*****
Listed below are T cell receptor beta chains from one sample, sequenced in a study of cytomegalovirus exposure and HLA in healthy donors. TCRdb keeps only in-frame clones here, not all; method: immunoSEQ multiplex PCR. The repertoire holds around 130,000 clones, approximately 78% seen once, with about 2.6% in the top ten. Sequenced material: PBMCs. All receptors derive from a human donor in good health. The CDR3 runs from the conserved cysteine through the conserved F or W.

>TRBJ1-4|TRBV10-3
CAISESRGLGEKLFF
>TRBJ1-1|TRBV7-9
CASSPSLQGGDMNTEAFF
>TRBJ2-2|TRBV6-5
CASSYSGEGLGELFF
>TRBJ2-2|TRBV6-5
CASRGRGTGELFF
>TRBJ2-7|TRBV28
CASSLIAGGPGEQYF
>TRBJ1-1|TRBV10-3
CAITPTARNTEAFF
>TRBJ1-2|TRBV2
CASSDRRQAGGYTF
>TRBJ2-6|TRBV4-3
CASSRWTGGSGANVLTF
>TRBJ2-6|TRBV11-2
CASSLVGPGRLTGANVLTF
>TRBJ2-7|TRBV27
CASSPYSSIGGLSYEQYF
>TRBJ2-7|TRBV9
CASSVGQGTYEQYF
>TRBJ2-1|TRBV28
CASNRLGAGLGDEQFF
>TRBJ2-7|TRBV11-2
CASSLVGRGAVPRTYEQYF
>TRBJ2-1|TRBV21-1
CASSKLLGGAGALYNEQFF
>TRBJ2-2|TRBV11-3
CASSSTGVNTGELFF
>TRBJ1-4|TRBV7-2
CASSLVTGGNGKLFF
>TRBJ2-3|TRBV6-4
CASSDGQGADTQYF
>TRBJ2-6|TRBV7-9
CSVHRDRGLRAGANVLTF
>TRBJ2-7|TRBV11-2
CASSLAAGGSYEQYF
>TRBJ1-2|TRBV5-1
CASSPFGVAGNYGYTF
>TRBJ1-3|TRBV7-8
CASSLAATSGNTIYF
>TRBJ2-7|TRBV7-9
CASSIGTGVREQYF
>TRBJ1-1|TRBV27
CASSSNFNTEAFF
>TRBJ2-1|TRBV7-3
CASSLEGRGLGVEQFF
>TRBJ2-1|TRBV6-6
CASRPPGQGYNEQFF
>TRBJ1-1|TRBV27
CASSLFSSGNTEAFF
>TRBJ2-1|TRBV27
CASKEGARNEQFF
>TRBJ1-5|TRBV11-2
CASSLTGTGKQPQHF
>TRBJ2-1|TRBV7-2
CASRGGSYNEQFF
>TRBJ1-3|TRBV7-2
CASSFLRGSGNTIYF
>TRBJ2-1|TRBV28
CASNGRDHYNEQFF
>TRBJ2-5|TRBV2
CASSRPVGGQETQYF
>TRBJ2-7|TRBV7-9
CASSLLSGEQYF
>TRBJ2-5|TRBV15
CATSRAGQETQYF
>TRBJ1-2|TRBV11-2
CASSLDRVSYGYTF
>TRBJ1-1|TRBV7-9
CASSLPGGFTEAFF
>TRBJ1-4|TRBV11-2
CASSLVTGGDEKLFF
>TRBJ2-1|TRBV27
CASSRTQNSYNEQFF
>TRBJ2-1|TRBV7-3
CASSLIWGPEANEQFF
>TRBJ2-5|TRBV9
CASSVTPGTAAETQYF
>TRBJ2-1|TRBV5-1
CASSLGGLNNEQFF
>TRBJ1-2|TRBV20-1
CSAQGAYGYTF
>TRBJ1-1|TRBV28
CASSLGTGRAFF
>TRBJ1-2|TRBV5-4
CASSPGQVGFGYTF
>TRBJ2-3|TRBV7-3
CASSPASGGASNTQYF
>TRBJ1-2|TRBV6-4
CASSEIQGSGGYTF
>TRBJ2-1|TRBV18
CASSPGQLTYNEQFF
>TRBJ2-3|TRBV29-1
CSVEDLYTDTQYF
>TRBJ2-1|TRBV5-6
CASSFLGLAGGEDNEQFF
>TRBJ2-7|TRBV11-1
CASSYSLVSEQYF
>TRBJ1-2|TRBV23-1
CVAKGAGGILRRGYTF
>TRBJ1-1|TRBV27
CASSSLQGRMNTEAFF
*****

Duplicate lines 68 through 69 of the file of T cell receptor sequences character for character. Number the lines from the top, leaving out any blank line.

>TRBJ2-5|TRBV15
CATSRAGQETQYF